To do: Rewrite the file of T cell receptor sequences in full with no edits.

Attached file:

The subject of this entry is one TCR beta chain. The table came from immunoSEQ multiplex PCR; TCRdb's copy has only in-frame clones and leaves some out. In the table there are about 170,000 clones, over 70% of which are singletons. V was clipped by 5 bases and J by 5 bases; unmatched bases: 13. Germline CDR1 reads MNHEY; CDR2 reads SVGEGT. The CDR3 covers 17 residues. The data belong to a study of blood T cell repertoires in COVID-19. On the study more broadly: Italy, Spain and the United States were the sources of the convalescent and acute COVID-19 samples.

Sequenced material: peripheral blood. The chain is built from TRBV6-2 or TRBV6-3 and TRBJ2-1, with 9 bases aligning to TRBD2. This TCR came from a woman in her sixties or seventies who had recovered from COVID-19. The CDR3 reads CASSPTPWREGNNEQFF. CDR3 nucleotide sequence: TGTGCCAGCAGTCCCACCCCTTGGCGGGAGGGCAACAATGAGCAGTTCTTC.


The subject of this entry is one TCR beta chain. The table came from immunoSEQ multiplex PCR; TCRdb's copy has only in-frame clones and leaves some out. In the table there are about 170,000 clones, over 70% of which are singletons. V was clipped by 5 bases and J by 5 bases; unmatched bases: 13. Germline CDR1 reads MNHEY; CDR2 reads SVGEGT. The CDR3 covers 17 residues. The data belong to a study of blood T cell repertoires in COVID-19. On the study more broadly: Italy, Spain and the United States were the sources of the convalescent and acute COVID-19 samples.

Sequenced material: peripheral blood. The chain is built from TRBV6-2 or TRBV6-3 and TRBJ2-1, with 9 bases aligning to TRBD2. This TCR came from a woman in her sixties or seventies who had recovered from COVID-19. The CDR3 reads CASSPTPWREGNNEQFF. CDR3 nucleotide sequence: TGTGCCAGCAGTCCCACCCCTTGGCGGGAGGGCAACAATGAGCAGTTCTTC.